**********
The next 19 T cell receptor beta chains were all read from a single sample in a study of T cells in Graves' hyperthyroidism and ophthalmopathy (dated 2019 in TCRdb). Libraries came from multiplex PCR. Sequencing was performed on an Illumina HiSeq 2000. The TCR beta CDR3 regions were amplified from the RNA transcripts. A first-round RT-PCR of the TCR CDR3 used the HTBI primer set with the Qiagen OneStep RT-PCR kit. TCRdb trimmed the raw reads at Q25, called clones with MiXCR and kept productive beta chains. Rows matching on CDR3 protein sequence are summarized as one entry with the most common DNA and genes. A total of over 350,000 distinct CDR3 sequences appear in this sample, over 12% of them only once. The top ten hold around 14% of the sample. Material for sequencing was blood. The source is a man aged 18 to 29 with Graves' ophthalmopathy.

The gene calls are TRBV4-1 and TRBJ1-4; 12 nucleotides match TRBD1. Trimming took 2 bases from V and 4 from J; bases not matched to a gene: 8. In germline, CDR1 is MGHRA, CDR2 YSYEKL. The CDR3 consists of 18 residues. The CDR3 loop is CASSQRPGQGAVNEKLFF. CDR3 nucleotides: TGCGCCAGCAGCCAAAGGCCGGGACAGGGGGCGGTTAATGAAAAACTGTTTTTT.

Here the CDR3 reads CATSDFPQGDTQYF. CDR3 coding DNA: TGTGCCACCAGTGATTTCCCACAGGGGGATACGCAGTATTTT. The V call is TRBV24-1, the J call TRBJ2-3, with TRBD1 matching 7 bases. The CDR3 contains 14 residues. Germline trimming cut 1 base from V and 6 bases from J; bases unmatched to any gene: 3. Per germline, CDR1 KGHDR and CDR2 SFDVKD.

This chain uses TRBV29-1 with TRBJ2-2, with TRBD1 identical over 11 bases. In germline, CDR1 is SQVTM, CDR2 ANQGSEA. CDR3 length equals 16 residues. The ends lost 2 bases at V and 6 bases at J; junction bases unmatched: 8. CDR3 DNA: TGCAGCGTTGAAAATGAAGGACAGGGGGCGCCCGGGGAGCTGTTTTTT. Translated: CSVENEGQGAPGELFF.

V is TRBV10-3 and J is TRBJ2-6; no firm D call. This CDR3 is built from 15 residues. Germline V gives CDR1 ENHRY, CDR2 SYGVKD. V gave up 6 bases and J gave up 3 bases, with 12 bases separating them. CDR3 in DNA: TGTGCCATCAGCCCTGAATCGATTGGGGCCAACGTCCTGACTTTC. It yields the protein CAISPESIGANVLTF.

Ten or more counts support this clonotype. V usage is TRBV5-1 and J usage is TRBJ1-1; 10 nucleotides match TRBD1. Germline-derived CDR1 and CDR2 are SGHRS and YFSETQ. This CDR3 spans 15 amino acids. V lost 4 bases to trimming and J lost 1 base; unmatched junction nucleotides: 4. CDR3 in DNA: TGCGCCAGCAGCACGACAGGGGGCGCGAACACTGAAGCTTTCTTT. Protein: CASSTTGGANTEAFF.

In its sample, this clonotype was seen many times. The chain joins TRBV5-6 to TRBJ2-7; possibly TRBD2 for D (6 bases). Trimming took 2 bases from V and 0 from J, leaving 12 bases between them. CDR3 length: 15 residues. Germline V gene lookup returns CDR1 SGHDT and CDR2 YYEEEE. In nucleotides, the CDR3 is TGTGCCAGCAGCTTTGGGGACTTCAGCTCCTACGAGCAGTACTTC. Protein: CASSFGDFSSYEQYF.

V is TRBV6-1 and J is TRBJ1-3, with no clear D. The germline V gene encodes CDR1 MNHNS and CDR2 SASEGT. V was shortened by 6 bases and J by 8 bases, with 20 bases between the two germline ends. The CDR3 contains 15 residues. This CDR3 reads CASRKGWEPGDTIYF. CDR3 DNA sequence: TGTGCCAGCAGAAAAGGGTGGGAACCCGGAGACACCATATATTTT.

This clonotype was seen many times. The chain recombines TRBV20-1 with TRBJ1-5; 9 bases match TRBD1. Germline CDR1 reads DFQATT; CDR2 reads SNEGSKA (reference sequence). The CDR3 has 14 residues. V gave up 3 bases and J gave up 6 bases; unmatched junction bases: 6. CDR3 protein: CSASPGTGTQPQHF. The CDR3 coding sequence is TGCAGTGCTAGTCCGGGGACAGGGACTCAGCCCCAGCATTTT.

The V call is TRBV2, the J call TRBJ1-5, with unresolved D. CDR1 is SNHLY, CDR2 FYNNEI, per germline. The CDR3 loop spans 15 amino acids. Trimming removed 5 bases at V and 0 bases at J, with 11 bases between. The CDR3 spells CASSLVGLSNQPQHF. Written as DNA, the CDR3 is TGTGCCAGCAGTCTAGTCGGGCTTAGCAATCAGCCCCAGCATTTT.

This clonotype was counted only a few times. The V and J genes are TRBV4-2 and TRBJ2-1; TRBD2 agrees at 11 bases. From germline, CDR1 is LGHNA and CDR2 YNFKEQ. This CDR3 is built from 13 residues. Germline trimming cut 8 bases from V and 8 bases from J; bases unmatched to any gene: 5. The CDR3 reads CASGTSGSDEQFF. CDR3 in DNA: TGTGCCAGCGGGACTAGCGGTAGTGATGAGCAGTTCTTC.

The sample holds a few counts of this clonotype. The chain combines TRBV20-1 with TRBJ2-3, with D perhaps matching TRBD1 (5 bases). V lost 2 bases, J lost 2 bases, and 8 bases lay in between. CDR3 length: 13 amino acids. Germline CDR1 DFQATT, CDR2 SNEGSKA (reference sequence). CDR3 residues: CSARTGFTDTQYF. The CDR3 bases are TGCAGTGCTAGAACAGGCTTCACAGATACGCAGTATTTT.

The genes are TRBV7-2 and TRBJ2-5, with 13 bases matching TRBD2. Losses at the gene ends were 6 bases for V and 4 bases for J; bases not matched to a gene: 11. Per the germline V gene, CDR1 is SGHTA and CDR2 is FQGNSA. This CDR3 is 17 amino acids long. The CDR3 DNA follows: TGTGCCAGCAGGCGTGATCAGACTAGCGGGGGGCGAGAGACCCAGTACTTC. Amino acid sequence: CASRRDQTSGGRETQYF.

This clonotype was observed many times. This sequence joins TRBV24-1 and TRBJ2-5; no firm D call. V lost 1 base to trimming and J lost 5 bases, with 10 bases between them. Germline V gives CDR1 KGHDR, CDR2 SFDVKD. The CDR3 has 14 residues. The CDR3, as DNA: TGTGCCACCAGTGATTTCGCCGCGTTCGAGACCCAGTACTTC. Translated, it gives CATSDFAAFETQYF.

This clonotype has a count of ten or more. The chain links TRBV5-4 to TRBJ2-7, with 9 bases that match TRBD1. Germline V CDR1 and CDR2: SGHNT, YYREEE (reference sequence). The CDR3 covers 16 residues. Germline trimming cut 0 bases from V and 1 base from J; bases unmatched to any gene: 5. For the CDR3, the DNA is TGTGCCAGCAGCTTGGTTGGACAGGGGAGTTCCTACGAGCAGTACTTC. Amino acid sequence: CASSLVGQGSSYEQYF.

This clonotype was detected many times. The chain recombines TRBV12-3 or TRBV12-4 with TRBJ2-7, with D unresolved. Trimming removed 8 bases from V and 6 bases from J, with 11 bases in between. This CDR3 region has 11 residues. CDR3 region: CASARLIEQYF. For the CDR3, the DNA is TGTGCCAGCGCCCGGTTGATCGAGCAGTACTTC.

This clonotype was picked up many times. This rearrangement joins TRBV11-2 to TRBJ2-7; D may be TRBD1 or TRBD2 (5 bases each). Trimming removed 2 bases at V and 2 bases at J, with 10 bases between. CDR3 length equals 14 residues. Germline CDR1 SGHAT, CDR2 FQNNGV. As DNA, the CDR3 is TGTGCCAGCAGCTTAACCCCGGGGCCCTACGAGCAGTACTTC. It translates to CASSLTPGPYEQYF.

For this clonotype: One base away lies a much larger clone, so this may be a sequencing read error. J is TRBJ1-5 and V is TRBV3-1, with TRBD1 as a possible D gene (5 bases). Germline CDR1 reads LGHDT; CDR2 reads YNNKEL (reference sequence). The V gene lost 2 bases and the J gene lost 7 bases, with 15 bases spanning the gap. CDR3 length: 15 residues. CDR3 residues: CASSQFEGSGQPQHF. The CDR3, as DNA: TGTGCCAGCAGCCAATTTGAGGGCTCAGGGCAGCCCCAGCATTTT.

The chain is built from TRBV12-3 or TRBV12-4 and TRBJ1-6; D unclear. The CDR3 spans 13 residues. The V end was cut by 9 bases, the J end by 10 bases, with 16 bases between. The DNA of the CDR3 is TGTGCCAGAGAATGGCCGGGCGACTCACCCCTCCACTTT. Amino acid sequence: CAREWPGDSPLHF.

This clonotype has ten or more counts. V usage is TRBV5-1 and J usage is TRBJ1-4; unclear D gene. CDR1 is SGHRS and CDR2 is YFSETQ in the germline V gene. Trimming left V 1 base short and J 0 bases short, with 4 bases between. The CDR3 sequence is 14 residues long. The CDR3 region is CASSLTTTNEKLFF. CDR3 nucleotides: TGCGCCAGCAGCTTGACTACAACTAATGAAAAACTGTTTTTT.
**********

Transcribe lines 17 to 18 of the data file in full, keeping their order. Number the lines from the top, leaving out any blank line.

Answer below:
This clonotype was picked up many times. This rearrangement joins TRBV11-2 to TRBJ2-7; D may be TRBD1 or TRBD2 (5 bases each). Trimming removed 2 bases at V and 2 bases at J, with 10 bases between. CDR3 length equals 14 residues. Germline CDR1 SGHAT, CDR2 FQNNGV. As DNA, the CDR3 is TGTGCCAGCAGCTTAACCCCGGGGCCCTACGAGCAGTACTTC. It translates to CASSLTPGPYEQYF.

For this clonotype: One base away lies a much larger clone, so this may be a sequencing read error. J is TRBJ1-5 and V is TRBV3-1, with TRBD1 as a possible D gene (5 bases). Germline CDR1 reads LGHDT; CDR2 reads YNNKEL (reference sequence). The V gene lost 2 bases and the J gene lost 7 bases, with 15 bases spanning the gap. CDR3 length: 15 residues. CDR3 residues: CASSQFEGSGQPQHF. The CDR3, as DNA: TGTGCCAGCAGCCAATTTGAGGGCTCAGGGCAGCCCCAGCATTTT.